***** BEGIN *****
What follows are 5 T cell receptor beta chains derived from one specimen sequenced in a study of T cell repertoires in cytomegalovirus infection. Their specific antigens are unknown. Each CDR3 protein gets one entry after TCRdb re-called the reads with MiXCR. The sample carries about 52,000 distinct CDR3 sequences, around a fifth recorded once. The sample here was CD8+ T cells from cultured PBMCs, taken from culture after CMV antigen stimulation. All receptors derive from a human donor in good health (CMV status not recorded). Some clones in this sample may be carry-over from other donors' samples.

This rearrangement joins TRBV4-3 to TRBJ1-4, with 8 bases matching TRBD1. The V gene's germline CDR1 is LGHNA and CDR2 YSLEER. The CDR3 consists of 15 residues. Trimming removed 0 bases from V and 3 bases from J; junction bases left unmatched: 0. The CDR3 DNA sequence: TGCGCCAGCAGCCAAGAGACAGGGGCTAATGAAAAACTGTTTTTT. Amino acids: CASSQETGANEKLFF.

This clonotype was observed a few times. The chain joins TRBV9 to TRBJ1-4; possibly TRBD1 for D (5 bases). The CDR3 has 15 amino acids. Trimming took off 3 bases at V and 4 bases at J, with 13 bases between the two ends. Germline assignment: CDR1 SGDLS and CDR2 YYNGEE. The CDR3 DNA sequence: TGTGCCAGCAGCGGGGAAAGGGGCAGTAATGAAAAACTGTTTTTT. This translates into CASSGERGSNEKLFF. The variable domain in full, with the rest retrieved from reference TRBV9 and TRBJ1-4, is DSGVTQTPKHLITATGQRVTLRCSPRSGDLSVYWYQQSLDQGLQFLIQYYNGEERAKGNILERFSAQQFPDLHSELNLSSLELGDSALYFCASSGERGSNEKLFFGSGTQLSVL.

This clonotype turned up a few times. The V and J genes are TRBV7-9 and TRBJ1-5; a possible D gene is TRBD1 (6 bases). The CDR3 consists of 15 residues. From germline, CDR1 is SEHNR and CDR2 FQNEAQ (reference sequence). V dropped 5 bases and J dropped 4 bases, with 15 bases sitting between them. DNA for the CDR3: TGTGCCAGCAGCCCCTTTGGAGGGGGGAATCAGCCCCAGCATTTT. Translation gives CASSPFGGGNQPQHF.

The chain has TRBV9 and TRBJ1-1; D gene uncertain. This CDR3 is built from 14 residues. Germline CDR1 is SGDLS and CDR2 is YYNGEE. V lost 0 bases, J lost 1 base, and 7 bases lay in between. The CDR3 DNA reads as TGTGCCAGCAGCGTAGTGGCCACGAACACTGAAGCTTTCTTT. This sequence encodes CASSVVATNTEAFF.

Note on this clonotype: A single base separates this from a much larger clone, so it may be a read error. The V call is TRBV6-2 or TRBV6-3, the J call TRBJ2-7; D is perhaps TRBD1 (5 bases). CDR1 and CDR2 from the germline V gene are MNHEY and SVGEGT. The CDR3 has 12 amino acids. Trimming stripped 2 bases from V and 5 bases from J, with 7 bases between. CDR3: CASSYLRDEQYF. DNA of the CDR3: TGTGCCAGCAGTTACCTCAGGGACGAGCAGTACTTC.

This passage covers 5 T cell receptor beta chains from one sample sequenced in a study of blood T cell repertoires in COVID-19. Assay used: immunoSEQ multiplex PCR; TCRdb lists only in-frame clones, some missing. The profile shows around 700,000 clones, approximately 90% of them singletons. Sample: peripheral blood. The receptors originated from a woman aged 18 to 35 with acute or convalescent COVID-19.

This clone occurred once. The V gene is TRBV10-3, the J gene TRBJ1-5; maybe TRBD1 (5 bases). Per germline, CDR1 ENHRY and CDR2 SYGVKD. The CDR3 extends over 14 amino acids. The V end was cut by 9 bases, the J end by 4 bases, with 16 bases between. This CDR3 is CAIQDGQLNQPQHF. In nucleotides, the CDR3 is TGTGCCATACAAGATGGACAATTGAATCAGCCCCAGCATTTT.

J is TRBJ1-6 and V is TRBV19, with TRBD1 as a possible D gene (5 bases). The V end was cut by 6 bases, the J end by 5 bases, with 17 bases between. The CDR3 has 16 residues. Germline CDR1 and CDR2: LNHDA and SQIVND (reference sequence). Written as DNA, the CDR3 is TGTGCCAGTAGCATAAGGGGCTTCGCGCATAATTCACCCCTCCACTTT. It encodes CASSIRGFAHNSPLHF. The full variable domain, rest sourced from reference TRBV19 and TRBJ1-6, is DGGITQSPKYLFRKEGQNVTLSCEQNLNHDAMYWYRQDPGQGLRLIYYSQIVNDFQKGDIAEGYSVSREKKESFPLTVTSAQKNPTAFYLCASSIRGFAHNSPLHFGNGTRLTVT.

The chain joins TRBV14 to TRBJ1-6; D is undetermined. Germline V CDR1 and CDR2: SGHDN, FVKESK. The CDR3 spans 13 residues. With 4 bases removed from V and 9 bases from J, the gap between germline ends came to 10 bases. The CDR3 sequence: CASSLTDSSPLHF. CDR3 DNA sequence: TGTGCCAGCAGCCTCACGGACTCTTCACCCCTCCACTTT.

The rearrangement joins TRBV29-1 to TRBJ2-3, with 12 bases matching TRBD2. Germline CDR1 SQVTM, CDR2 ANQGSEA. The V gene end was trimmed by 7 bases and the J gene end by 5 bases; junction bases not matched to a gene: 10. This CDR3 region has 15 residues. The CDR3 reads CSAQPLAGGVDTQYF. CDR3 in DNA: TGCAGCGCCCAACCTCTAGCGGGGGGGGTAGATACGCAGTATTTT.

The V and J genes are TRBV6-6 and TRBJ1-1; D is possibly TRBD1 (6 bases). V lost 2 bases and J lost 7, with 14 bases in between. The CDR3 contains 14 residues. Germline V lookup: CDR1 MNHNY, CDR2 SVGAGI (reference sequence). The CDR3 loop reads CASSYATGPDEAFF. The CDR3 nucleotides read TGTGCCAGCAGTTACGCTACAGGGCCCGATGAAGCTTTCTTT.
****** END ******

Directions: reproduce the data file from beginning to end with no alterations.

What follows are 5 T cell receptor beta chains derived from one specimen sequenced in a study of T cell repertoires in cytomegalovirus infection. Their specific antigens are unknown. Each CDR3 protein gets one entry after TCRdb re-called the reads with MiXCR. The sample carries about 52,000 distinct CDR3 sequences, around a fifth recorded once. The sample here was CD8+ T cells from cultured PBMCs, taken from culture after CMV antigen stimulation. All receptors derive from a human donor in good health (CMV status not recorded). Some clones in this sample may be carry-over from other donors' samples.

This rearrangement joins TRBV4-3 to TRBJ1-4, with 8 bases matching TRBD1. The V gene's germline CDR1 is LGHNA and CDR2 YSLEER. The CDR3 consists of 15 residues. Trimming removed 0 bases from V and 3 bases from J; junction bases left unmatched: 0. The CDR3 DNA sequence: TGCGCCAGCAGCCAAGAGACAGGGGCTAATGAAAAACTGTTTTTT. Amino acids: CASSQETGANEKLFF.

This clonotype was observed a few times. The chain joins TRBV9 to TRBJ1-4; possibly TRBD1 for D (5 bases). The CDR3 has 15 amino acids. Trimming took off 3 bases at V and 4 bases at J, with 13 bases between the two ends. Germline assignment: CDR1 SGDLS and CDR2 YYNGEE. The CDR3 DNA sequence: TGTGCCAGCAGCGGGGAAAGGGGCAGTAATGAAAAACTGTTTTTT. This translates into CASSGERGSNEKLFF. The variable domain in full, with the rest retrieved from reference TRBV9 and TRBJ1-4, is DSGVTQTPKHLITATGQRVTLRCSPRSGDLSVYWYQQSLDQGLQFLIQYYNGEERAKGNILERFSAQQFPDLHSELNLSSLELGDSALYFCASSGERGSNEKLFFGSGTQLSVL.

This clonotype turned up a few times. The V and J genes are TRBV7-9 and TRBJ1-5; a possible D gene is TRBD1 (6 bases). The CDR3 consists of 15 residues. From germline, CDR1 is SEHNR and CDR2 FQNEAQ (reference sequence). V dropped 5 bases and J dropped 4 bases, with 15 bases sitting between them. DNA for the CDR3: TGTGCCAGCAGCCCCTTTGGAGGGGGGAATCAGCCCCAGCATTTT. Translation gives CASSPFGGGNQPQHF.

The chain has TRBV9 and TRBJ1-1; D gene uncertain. This CDR3 is built from 14 residues. Germline CDR1 is SGDLS and CDR2 is YYNGEE. V lost 0 bases, J lost 1 base, and 7 bases lay in between. The CDR3 DNA reads as TGTGCCAGCAGCGTAGTGGCCACGAACACTGAAGCTTTCTTT. This sequence encodes CASSVVATNTEAFF.

Note on this clonotype: A single base separates this from a much larger clone, so it may be a read error. The V call is TRBV6-2 or TRBV6-3, the J call TRBJ2-7; D is perhaps TRBD1 (5 bases). CDR1 and CDR2 from the germline V gene are MNHEY and SVGEGT. The CDR3 has 12 amino acids. Trimming stripped 2 bases from V and 5 bases from J, with 7 bases between. CDR3: CASSYLRDEQYF. DNA of the CDR3: TGTGCCAGCAGTTACCTCAGGGACGAGCAGTACTTC.

This passage covers 5 T cell receptor beta chains from one sample sequenced in a study of blood T cell repertoires in COVID-19. Assay used: immunoSEQ multiplex PCR; TCRdb lists only in-frame clones, some missing. The profile shows around 700,000 clones, approximately 90% of them singletons. Sample: peripheral blood. The receptors originated from a woman aged 18 to 35 with acute or convalescent COVID-19.

This clone occurred once. The V gene is TRBV10-3, the J gene TRBJ1-5; maybe TRBD1 (5 bases). Per germline, CDR1 ENHRY and CDR2 SYGVKD. The CDR3 extends over 14 amino acids. The V end was cut by 9 bases, the J end by 4 bases, with 16 bases between. This CDR3 is CAIQDGQLNQPQHF. In nucleotides, the CDR3 is TGTGCCATACAAGATGGACAATTGAATCAGCCCCAGCATTTT.

J is TRBJ1-6 and V is TRBV19, with TRBD1 as a possible D gene (5 bases). The V end was cut by 6 bases, the J end by 5 bases, with 17 bases between. The CDR3 has 16 residues. Germline CDR1 and CDR2: LNHDA and SQIVND (reference sequence). Written as DNA, the CDR3 is TGTGCCAGTAGCATAAGGGGCTTCGCGCATAATTCACCCCTCCACTTT. It encodes CASSIRGFAHNSPLHF. The full variable domain, rest sourced from reference TRBV19 and TRBJ1-6, is DGGITQSPKYLFRKEGQNVTLSCEQNLNHDAMYWYRQDPGQGLRLIYYSQIVNDFQKGDIAEGYSVSREKKESFPLTVTSAQKNPTAFYLCASSIRGFAHNSPLHFGNGTRLTVT.

The chain joins TRBV14 to TRBJ1-6; D is undetermined. Germline V CDR1 and CDR2: SGHDN, FVKESK. The CDR3 spans 13 residues. With 4 bases removed from V and 9 bases from J, the gap between germline ends came to 10 bases. The CDR3 sequence: CASSLTDSSPLHF. CDR3 DNA sequence: TGTGCCAGCAGCCTCACGGACTCTTCACCCCTCCACTTT.

The rearrangement joins TRBV29-1 to TRBJ2-3, with 12 bases matching TRBD2. Germline CDR1 SQVTM, CDR2 ANQGSEA. The V gene end was trimmed by 7 bases and the J gene end by 5 bases; junction bases not matched to a gene: 10. This CDR3 region has 15 residues. The CDR3 reads CSAQPLAGGVDTQYF. CDR3 in DNA: TGCAGCGCCCAACCTCTAGCGGGGGGGGTAGATACGCAGTATTTT.

The V and J genes are TRBV6-6 and TRBJ1-1; D is possibly TRBD1 (6 bases). V lost 2 bases and J lost 7, with 14 bases in between. The CDR3 contains 14 residues. Germline V lookup: CDR1 MNHNY, CDR2 SVGAGI (reference sequence). The CDR3 loop reads CASSYATGPDEAFF. The CDR3 nucleotides read TGTGCCAGCAGTTACGCTACAGGGCCCGATGAAGCTTTCTTT.